I think it’s something we all need to work on. As a teacher, I want you in the building. I want to email with you. I want you to comment on your kid’s work when they post on Seesaw. I want you to show up if I invite parents to an afternoon of their kids presenting their learning.
Teacher Tip: Take advantage of any opportunity you can to be involved in your child’s learning. If your child is in middle school or high school, please be patient with us teachers as we find more ways to get you involved.
Don’t Stress About Term 1 Report Cards
Not all report cards are created equal. I wish term 1 and term 2 report cards (speaking for early years and middle years here) weren’t called report cards. It sounds so official. Think of it more as a snapshot. When your term 1 snapshot comes home, it’s merely showing you where things are at. Your kid has the rest of the year to work on what that final report in June will say.
We are sure busy in September and October. Do the academics matter? Yes. But we are also doing a whole lot of other important work in the first few months: trying to get to know your kid, develop a relationship and create a classroom culture where your kid can thrive.
Teacher Tip: Stay in the loop. Likely, a lot of their work stays at school and isn’t coming home. That’s probably okay. Want to know how your kid is doing? Have a relationship with the teacher. It’s totally good to email your kid’s teacher at the beginning of October and say “Hey there! Just wondering how my kid is doing? Is there anything I can do at home to help?” Throwing in a compliment about what’s going well won’t hurt either.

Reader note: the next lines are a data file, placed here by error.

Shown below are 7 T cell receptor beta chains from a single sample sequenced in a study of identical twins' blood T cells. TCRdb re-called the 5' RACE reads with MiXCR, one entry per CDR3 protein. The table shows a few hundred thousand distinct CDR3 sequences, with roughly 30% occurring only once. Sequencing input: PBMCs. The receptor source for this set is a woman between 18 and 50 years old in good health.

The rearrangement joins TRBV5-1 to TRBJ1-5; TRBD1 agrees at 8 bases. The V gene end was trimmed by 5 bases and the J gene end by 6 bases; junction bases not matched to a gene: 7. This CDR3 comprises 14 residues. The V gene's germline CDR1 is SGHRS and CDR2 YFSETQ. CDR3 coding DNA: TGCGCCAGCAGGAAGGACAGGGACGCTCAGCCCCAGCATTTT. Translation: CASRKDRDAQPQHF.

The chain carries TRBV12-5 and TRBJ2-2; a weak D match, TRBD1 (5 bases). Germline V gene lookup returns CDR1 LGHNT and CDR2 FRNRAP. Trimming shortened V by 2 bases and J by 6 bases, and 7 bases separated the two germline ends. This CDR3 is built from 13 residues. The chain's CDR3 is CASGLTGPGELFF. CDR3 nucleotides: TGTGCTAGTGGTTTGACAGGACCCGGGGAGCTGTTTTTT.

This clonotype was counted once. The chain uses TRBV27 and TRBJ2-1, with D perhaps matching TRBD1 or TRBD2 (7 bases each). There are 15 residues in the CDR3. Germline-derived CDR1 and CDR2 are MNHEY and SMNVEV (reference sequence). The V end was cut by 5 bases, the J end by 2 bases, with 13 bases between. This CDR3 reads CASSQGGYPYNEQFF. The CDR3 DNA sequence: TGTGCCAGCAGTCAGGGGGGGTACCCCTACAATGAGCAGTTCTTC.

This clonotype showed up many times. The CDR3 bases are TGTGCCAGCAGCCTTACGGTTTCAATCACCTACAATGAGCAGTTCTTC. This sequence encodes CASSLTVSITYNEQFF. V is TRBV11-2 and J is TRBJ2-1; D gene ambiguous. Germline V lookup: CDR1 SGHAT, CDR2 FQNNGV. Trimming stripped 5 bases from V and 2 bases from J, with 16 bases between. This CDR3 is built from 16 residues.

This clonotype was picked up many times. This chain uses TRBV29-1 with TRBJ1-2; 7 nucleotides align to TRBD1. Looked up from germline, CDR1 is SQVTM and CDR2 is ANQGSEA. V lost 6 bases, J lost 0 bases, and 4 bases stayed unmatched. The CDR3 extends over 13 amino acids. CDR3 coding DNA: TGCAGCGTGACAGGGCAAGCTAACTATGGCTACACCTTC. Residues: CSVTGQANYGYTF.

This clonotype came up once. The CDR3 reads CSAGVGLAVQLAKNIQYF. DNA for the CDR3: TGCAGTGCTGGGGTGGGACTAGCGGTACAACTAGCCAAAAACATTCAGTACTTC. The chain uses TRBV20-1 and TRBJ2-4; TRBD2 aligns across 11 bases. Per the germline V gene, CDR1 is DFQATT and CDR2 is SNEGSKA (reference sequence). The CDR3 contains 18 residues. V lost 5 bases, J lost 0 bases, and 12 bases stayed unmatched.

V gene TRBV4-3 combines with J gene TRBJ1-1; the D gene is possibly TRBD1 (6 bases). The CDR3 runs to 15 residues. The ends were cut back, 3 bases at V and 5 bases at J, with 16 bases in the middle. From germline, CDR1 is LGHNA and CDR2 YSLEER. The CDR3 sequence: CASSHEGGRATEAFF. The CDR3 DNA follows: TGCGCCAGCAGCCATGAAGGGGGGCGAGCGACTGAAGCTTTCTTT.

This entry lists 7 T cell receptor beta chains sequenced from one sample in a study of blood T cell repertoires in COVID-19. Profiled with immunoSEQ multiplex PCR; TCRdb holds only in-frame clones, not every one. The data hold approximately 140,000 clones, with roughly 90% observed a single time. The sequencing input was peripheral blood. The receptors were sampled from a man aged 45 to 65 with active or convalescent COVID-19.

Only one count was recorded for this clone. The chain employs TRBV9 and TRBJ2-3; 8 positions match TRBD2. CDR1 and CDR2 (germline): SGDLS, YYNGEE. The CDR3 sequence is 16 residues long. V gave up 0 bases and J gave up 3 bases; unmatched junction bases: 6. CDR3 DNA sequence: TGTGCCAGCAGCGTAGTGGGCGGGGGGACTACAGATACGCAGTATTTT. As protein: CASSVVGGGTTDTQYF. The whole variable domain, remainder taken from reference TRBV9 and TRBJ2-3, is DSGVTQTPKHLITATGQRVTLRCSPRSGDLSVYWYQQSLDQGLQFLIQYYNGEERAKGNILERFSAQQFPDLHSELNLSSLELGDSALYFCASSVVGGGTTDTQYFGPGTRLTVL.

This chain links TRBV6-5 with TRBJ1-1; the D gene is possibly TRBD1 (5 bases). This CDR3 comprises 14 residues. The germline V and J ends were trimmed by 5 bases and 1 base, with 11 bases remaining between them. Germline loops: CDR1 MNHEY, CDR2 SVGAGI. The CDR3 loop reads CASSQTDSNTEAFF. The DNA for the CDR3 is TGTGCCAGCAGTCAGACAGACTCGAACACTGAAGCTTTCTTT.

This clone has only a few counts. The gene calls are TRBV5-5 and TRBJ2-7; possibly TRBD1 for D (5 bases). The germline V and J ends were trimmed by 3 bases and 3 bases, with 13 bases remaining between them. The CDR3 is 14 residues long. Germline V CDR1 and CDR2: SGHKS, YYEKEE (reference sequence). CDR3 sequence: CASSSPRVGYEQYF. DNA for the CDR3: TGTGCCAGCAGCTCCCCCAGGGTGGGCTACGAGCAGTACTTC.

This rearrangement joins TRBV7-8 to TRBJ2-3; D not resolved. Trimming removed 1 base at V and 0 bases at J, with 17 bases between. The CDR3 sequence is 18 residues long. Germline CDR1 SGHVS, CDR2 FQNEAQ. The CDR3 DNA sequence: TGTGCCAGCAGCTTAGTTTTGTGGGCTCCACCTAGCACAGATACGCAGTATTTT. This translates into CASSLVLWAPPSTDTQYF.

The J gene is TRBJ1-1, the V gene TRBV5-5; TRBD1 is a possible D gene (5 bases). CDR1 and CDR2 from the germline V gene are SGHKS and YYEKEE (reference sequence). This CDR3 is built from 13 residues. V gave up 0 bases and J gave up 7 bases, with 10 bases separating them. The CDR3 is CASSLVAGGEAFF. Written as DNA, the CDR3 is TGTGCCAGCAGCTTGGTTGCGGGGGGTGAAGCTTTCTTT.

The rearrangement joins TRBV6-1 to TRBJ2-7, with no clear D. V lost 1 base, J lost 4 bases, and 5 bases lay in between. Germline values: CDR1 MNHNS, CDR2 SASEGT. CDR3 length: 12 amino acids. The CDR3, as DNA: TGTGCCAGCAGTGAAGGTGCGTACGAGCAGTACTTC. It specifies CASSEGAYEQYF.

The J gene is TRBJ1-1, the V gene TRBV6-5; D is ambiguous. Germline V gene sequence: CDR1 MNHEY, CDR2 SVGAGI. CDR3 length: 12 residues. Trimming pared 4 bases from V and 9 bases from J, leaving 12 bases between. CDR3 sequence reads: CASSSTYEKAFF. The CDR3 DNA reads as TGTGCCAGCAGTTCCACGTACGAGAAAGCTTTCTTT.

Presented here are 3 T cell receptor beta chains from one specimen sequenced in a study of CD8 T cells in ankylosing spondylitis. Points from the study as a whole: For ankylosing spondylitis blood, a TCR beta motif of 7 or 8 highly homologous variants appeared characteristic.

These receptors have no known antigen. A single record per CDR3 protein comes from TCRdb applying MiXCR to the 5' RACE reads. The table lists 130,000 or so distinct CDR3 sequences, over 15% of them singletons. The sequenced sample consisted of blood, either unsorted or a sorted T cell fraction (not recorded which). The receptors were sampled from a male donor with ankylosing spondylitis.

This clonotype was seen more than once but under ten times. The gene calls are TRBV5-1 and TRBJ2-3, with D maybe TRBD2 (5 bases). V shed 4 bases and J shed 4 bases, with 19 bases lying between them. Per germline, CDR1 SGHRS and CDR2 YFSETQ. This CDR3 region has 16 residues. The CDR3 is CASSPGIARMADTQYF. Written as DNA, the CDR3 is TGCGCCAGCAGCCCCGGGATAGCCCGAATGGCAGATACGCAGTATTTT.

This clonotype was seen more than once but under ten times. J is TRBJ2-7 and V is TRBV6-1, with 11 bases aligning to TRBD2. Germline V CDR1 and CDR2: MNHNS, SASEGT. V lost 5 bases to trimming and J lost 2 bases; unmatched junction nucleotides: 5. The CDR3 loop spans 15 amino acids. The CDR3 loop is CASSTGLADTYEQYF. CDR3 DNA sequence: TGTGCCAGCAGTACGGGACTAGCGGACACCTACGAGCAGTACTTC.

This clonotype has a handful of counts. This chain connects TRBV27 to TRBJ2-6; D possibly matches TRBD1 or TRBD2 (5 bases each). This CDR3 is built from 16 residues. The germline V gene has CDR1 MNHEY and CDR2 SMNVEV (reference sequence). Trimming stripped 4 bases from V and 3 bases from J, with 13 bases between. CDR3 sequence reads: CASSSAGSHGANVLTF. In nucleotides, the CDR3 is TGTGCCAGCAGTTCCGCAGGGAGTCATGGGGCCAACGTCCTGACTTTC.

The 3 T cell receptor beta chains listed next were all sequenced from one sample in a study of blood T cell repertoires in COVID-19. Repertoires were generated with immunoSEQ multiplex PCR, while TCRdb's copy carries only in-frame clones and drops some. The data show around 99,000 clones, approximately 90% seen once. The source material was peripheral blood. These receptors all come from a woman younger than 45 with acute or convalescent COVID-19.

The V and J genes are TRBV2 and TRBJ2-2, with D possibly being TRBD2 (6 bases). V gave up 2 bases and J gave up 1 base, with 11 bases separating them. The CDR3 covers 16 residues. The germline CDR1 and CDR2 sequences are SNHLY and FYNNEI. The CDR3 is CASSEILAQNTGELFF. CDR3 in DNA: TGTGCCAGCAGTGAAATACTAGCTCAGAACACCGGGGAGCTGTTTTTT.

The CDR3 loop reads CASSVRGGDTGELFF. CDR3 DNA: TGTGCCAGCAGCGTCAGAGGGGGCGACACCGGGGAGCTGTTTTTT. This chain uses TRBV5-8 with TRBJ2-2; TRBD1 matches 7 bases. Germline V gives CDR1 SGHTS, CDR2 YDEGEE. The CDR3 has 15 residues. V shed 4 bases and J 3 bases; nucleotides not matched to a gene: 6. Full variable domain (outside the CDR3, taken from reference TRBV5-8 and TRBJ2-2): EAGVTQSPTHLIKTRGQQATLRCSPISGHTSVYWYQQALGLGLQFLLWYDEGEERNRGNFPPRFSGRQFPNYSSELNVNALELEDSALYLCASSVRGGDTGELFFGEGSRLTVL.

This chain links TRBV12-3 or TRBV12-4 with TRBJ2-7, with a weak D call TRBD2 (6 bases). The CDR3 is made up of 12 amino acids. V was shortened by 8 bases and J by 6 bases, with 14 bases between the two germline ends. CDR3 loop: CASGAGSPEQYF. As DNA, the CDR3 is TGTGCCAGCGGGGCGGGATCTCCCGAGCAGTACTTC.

Encourage Your Kid to be Kind and Courageous
Character matters! As the teacher, I’m watching to see which kids I can count on to come alongside others. School can be tough. There are kids from hard places who need a friend. Teach your kid that every person at school matters. Teach your kid how to make conversation with anyone. Teach your kid to speak up when necessary and walk away when the time is right.
Teacher Tip: Parents, talk to your kids about what happens at school. Specifically, ask them what’s happening on the playground and in the hallways. Challenge them to find the kids who need a friend. At school, we can’t force kids to be friends with each other. We can’t even make them be nice. The best we can do is encourage respect and inclusion. You have the power here to raise a kind and courageous kid.
Keep These Away From Your Kids In School
Can I just say, please don’t send your kids to school with phones. Unless your kid’s teacher specifically asks them to bring it for a project, it’s usually pointless. Either it sits in their locker, at-risk of being stolen, or they’re using to go on social media, play games, and text.
Is that stuff bad? Nope.
Does it really need to be at school? Sorry, nope.
Need to get in touch with your kid? Call the school. We’ll make sure they get the message.
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Jerrah-Lee is a middle school teacher with two young kids. She’s been married for nearly 12 years to her husband, Kevin. She loves learning and in recent years has focused her attention on brain science and healthy family relationships. She also enjoys learning about how to organize her family life in a way that is practical and balanced.